As long as she can remember, 17-year-old Deja Mason has had her eyes set on attending a black college, following a path set by her parents, who attended North Carolina Central University, and a brother who attended Morehouse College.
But the “Blue Envelope” still scared her.
The “Blue Envelope” is legendary in black college circles as admittance into Spelman College.
Her family hid the envelope from her, before devising a ruse to rush her to church one Sunday. Cameras in hand, they handed her the mail to sort.
In it was the envelope, welcoming her to the 137th class of Spelman College.
“You got the blue envelope,” her father Donald Mason shouted. “Do you know how many young ladies covet that?”
“I didn’t think I would be as shocked as I was. I was like, ‘I got in,’” said Mason, a National Honor Society graduate from Mill Creek High School in Gwinnett County. “I didn’t think I would cry. But in the moment, I got a little emotional.”
Earlier this year, as part of a series on historically black colleges and universities, the Atlanta Journal-Constitution profiled Mason’s older sister, Delanie Mason and her decision to attend Kennesaw State University instead of following her family’s path toward an HBCU.
Delanie Mason bucked family tradition, because she felt more comfortable in a more diverse environment. And she was attracted by the price of attending a public school in Georgia that would be partially paid for by the HOPE scholarship.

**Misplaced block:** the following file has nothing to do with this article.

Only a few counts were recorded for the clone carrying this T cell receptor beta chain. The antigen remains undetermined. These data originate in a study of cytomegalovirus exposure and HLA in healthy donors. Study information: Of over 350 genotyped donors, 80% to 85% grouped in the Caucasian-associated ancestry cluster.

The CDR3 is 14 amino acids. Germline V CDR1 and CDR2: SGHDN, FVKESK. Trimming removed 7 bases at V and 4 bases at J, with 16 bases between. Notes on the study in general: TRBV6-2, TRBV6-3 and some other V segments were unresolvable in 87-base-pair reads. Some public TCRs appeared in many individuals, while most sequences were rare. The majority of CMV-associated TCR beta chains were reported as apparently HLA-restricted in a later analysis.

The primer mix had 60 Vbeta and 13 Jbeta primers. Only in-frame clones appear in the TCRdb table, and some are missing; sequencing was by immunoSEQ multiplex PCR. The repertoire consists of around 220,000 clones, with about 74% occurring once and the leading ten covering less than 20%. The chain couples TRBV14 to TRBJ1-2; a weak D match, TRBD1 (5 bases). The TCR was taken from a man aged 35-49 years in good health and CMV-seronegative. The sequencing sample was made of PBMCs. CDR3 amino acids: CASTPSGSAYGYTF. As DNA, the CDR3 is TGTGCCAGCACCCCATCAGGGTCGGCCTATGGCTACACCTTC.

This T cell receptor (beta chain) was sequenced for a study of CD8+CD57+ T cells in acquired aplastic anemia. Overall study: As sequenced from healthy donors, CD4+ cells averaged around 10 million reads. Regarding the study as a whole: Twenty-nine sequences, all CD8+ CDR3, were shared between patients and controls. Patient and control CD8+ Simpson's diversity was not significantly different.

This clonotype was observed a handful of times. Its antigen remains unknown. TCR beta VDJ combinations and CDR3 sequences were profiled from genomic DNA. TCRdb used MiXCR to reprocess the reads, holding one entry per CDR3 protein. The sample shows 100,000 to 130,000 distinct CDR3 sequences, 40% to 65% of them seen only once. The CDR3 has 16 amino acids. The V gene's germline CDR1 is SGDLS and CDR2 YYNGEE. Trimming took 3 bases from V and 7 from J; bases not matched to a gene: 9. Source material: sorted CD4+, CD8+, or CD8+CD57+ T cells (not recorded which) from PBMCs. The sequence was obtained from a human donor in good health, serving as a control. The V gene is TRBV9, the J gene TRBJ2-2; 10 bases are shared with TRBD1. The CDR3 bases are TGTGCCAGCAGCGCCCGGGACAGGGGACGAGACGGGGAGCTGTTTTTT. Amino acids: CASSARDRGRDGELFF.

But in an interview with the AJC as part of the story, Deja Mason, said Spelman, which annually ranks as one of the best black colleges in the nation, was always in her sights. She plans to major in English and double minor in political science and pre-law.
“Spelman was the first school I officially got accepted into. It was my first choice and it was the first school that reached out to me,” said Deja Mason, who was later accepted at Agnes Scott College and Georgia State University. “I am happy that I am going on an HBCU. But I am also happy that I am going to a woman’s college that is full of black women who look like me.”
At Deja Mason’s graduation last Wednesday, her mother Teresa, the former Miss North Carolina Central University, and her father, Donald, a middle school principal in Atlanta, beamed as her name was called among the honor graduates. In the front yard of their Duluth home, a giant sign read: “Congratulations!! Deja. L. Mason. 2018 Honor Graduate. Mill Creek High School. Spelman College.”
“Spelman has always been her dream,” Donald Mason said. “Now, we just got to figure out how to pay for it. God help us.”